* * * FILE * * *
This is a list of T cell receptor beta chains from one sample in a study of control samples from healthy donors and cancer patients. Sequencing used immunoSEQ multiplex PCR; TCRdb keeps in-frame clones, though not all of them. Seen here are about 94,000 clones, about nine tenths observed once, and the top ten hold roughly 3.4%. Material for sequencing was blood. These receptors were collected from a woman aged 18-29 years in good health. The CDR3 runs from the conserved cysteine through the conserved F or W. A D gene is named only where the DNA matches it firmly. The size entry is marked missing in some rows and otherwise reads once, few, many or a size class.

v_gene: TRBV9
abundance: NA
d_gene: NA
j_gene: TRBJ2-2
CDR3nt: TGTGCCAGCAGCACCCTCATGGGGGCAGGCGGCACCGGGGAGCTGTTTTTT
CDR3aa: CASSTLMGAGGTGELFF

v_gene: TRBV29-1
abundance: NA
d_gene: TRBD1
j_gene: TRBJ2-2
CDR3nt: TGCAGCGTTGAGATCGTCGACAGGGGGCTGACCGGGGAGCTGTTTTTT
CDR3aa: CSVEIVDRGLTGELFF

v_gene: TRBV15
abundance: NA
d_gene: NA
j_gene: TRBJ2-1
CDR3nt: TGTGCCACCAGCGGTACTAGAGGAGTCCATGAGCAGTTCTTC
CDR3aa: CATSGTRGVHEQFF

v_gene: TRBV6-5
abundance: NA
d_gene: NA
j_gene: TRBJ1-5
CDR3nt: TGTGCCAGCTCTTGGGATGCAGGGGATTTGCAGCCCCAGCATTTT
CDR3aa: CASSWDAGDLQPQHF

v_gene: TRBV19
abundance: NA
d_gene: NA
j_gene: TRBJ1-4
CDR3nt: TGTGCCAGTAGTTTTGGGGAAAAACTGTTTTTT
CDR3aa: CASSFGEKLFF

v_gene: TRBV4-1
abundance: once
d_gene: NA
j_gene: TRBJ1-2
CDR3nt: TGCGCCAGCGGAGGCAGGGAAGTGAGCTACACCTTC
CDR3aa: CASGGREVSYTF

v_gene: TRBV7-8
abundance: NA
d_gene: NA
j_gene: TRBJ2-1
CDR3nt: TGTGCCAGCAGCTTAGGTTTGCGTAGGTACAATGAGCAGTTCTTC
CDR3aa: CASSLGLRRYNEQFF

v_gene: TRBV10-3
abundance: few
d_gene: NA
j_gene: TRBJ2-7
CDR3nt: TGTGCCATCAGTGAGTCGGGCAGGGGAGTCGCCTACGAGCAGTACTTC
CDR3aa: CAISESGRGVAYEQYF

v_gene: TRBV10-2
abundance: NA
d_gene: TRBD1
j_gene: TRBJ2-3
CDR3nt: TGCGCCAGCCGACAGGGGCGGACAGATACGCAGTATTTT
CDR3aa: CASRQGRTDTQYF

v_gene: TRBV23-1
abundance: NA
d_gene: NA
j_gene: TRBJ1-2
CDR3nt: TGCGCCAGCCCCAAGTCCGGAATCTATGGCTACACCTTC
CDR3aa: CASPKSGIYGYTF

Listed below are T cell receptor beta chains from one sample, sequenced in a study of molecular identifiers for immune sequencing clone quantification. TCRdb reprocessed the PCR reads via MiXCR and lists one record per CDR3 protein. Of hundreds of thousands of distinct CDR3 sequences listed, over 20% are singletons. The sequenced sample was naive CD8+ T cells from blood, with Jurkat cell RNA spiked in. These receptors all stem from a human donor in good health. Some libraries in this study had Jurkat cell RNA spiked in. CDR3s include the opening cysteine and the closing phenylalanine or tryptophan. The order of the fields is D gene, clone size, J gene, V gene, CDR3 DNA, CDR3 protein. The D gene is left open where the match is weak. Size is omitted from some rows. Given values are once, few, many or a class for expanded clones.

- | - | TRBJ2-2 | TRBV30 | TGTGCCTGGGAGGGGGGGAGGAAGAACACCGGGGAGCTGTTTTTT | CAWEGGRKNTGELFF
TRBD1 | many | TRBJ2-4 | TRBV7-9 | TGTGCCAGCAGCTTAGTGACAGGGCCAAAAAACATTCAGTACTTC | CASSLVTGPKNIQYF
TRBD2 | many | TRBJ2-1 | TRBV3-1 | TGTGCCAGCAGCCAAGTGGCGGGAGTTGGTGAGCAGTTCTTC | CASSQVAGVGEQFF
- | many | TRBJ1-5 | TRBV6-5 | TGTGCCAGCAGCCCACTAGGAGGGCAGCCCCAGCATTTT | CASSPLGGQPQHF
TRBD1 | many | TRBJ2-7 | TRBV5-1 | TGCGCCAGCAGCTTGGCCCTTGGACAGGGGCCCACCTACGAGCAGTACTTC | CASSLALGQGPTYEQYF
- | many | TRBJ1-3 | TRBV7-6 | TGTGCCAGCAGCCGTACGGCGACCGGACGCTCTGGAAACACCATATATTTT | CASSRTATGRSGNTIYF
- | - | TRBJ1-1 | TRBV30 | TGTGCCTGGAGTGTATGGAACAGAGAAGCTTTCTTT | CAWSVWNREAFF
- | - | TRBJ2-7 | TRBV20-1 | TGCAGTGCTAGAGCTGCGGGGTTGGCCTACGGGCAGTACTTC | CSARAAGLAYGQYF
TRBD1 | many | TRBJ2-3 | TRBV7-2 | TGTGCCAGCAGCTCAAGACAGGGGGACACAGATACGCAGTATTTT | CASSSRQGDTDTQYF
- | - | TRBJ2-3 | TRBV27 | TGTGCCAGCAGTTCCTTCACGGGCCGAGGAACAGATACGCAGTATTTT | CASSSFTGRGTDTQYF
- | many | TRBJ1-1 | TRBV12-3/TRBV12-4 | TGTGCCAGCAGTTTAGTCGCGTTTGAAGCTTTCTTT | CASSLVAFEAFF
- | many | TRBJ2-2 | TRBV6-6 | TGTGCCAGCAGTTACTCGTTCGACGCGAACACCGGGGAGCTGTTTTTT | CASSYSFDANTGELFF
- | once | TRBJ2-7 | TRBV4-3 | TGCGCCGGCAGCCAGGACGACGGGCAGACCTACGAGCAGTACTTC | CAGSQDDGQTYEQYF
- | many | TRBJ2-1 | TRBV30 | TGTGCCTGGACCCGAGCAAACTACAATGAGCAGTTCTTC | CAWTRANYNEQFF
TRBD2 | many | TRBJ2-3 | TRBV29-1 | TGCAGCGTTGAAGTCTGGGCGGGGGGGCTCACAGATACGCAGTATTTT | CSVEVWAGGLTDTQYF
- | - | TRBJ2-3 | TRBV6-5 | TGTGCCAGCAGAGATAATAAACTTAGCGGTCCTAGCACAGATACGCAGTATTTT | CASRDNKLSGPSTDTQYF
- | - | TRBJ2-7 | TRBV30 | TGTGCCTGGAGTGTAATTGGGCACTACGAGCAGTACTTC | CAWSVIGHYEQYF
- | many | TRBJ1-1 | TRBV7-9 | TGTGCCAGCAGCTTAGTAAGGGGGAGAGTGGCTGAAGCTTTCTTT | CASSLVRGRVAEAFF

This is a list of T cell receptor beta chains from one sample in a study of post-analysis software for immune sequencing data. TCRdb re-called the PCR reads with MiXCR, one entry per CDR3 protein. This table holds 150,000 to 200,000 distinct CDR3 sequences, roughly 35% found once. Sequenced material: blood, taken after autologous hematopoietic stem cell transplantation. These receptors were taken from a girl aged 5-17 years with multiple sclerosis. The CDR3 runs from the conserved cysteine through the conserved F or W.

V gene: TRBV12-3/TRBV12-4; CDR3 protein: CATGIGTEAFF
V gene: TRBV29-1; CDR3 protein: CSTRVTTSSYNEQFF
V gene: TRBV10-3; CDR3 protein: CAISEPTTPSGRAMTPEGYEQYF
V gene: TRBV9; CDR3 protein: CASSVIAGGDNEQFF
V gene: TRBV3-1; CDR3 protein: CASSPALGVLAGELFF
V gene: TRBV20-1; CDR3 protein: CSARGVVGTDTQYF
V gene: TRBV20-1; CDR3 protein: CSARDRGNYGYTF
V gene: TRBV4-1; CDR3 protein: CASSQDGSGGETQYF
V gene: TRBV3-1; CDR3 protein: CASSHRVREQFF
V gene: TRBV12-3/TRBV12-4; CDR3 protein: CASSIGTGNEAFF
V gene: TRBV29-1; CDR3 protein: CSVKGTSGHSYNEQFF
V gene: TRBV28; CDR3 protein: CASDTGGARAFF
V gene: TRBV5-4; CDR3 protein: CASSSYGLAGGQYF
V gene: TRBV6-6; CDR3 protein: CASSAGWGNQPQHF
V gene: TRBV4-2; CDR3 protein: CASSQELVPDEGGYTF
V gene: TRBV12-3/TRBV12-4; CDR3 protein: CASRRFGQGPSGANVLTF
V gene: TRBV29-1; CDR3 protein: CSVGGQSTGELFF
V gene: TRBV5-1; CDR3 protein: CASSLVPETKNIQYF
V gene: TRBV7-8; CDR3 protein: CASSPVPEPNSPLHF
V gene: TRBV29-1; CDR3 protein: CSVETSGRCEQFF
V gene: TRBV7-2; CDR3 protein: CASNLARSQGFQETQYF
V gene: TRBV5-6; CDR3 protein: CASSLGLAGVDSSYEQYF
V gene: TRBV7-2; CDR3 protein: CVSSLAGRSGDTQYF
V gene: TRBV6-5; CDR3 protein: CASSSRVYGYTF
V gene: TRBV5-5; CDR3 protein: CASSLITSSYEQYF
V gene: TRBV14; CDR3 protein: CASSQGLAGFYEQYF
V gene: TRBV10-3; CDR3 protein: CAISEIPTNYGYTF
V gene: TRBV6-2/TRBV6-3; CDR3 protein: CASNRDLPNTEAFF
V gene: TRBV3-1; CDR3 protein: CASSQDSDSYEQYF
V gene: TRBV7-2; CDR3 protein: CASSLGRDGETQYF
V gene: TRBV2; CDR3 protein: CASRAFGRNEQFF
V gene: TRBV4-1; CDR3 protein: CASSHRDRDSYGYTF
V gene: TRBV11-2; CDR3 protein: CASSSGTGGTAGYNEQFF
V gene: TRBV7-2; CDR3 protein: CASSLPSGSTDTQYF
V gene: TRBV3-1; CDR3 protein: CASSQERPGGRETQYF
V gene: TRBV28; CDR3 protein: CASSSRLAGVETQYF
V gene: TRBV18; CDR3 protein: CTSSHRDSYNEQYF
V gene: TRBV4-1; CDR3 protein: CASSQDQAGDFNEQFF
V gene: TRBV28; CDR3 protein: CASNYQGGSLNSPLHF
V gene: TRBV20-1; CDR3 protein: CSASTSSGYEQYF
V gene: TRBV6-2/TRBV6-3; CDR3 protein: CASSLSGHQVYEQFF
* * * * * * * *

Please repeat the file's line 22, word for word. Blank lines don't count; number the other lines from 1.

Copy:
d_gene: NA